With 25 projects from the European Space Agency (ESA) since Poland’s accession to ESA 10 years ago, Łukasiewicz – Institute of Aviation became a R&D hot spot in space propulsion in Central-Eastern Europe. Completed and ongoing projects with key spacecraft integrators (i.e. Airbus Defence & Space, OHB and Thales Alenia Space), as well as established players in space transportation systems (i.e. ArianeGroup, Avio, Nammo) and major new space companies – the institute have the ultimate goal of bringing new components, technologies and subsystems to the international market.
The major added value provided to the space sector is the introduction of new hydrogen peroxide technology. Łukasiewicz – Institute of Aviation secured its patents, regarding obtaining new grades of High Test Peroxide (HTP), in 20 countries worldwide. While obtainable concentrations can exceed 99.99%, most ESA and national contracts concern the 98% concentration. Researchers at Lukasiewicz – Institute of Aviation claim that meeting the MIL-PRF-16005 standard is not enough and to ensure real long-term storability and high performance, the purity of HTP shall be beyond the one described in the propellant’s current standard and such an approach is indeed used at Łukasiewicz – ILOT.
ILR-33 AMBER 2 K – updated version of the first in the world space vehicle to use 98% HTP grades
The institute’s suborbital in-flight experimentation platform – the ILR-33 AMBER rocket has been the workhorse for propulsion and space transportation technologies development, including HTP. While in 2017, thanks to its green hybrid main stage, it became the first in the world vehicle to use 98% HTP grades as oxidizer (unlike heritage satellite and space transportation systems worldwide). After its three successful low-altitude flights its new version, AMBER 2K, was launched in late 2022 and its payload was successfully recovered from the Baltic Sea.
The 2K version of AMBER shall ultimately allow for launching few-kilogram payloads to the Von Karman Line. The unique configuration of the rocket (parallel staging despite its small size) and use of a hybrid rocket motor ensures versatility and capability of carrying out a plethora of missions. The first external customer and payload provider is the Polish new space company Thorium Space.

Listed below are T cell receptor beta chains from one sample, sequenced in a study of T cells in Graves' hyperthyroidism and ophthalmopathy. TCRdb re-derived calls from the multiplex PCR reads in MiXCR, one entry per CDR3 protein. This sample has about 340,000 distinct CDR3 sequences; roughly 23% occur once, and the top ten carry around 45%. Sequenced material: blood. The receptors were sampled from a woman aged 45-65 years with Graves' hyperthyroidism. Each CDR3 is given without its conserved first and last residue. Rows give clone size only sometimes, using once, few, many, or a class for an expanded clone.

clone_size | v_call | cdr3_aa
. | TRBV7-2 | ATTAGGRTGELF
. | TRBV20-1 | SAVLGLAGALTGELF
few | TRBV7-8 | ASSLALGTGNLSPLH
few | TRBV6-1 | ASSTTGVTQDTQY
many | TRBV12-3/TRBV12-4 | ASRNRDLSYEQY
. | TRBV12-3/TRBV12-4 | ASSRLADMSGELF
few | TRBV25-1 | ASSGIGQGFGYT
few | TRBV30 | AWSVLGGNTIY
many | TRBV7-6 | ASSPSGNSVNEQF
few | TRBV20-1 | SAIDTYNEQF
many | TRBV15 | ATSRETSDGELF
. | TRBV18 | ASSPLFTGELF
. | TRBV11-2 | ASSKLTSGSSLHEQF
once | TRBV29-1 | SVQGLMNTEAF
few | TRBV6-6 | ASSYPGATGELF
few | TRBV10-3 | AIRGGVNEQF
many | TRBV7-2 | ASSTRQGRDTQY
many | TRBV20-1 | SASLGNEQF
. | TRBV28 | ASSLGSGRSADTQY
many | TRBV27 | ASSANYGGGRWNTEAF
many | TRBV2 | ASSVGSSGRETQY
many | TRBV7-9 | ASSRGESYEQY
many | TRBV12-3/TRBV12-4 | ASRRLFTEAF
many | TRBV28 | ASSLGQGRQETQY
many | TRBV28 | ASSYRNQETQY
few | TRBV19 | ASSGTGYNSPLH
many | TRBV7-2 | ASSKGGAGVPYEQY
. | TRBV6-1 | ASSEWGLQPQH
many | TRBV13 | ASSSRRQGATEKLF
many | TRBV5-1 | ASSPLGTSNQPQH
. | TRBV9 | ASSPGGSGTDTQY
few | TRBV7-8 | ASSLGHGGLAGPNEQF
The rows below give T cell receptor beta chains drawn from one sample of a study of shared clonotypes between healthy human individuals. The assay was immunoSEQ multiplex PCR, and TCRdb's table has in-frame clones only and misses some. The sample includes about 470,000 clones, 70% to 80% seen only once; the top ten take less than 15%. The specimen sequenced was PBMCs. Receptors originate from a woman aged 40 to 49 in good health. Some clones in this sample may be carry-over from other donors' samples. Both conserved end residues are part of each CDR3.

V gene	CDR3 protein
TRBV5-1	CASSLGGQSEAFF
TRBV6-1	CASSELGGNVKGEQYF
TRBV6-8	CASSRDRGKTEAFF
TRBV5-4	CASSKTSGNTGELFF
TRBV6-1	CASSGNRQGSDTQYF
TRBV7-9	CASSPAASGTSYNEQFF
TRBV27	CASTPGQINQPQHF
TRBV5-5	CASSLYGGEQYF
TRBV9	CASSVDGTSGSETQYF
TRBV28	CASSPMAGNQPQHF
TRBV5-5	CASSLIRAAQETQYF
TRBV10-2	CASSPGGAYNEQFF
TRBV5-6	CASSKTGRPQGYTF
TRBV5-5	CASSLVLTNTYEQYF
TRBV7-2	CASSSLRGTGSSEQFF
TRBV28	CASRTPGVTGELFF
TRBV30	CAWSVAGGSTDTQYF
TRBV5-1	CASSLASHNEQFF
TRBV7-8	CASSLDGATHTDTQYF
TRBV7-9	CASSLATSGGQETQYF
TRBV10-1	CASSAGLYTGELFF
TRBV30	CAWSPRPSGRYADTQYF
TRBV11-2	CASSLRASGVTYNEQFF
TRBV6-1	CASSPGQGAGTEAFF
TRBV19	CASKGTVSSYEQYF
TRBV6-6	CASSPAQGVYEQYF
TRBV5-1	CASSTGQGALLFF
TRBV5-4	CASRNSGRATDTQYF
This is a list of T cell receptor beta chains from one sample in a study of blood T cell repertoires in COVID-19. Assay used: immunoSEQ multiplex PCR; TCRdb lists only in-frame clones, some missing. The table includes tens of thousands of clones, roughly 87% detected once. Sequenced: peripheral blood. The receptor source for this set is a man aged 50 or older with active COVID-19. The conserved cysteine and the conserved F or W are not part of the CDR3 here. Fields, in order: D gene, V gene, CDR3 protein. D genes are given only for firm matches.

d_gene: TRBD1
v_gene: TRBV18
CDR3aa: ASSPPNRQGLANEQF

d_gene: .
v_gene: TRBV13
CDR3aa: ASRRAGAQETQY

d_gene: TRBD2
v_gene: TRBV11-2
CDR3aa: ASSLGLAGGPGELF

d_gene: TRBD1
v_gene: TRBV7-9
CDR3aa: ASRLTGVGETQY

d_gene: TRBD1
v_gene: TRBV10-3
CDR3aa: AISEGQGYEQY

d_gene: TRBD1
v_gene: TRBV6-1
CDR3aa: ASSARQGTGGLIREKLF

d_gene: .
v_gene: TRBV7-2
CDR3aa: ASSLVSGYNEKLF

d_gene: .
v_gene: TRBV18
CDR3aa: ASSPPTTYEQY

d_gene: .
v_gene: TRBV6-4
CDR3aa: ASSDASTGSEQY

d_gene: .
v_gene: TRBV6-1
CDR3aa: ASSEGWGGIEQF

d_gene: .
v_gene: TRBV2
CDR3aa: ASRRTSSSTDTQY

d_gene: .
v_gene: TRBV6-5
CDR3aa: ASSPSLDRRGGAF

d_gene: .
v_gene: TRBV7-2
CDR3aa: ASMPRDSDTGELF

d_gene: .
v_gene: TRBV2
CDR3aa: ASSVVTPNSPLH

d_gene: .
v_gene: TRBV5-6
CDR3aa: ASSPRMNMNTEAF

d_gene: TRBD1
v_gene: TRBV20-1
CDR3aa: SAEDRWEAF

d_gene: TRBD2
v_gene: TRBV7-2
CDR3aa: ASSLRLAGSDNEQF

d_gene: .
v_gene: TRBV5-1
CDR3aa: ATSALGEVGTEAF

Łukasiewicz – Institute of Aviation is also active in a wider range of in-flight demonstrations. Another “first” in the world was achieved by launching a small rocket using a rotating detonation engine utilizing liquid propellants in late 2021. Moreover, the institute is responsible for the green propulsion system of the FROG-H vertical take-off vertical landing (VTVL) demonstrator under development with i.e. CNES within the European Space Agency’s Future Launchers Preparatory Programme. The small hopper will use a monopropellant systems utilizing HTP.
Work on bipropellant systems with 98% HTP as oxidizer and involves work on thrust levels up to circa 5-8 kN, with focus on European reignitable upper-stages and exploration with deep-throttleability as one of the major requirements. Valves for throttleable systems are of major interest due to both European and other international lunar missions and Poland becoming a signatory of the Artemis Accords in 2022.
Developed engine reignitability is achieved, apart from using catalyst beds, by utilization of proprietary fuels hypergolic with 98% HTP. In 2022 the national HIPERGOL project was successfully commenced and the first in the world 5 kN green hypergolic regeneratively-cooled engine using 98% HTP as oxidizer was demonstrated.
Additive technology implementing the 2021 ECSS-Q-ST-70-80C standard is widely utilized thanks to the institute’s laboratory capabilities.
“Recent investments allow for additive manufacturing of regeneratively cooled thrust chambers with use of copper alloy. Extensive in-house non-destructive testing capabilities along high-temperature material testing allow to build-up a wide research service package apart from space propulsion system hot-firings,” explains Ph.D. Eng. Adam Okniński, director of Space Technologies Center at Łukasiewicz – Institute of Aviation and member of the Space Propulsion Committee of the International Astronautical Federation..
Small satellite green propulsion
Moreover, build-up of know-how regarding HTP grades, storability and material compatibility allowed for the transition from work on propulsion components to full system development. While in 2023 Poland will celebrate the 50th anniversary of launching orbital space flight hardware (developed at the institute), the first green spacecraft propulsion system, fully developed in-house, is to be launched onboard the PIAST satellite constellation in the next years. The system using 98% HTP is to have aluminium alloy tanks to ensure demisability. Development of full propulsion systems, for satellites ranging from nanosatellites to those of up to 200 kg of mass, is accompanied by work on a green liquid apogee engine for large platforms.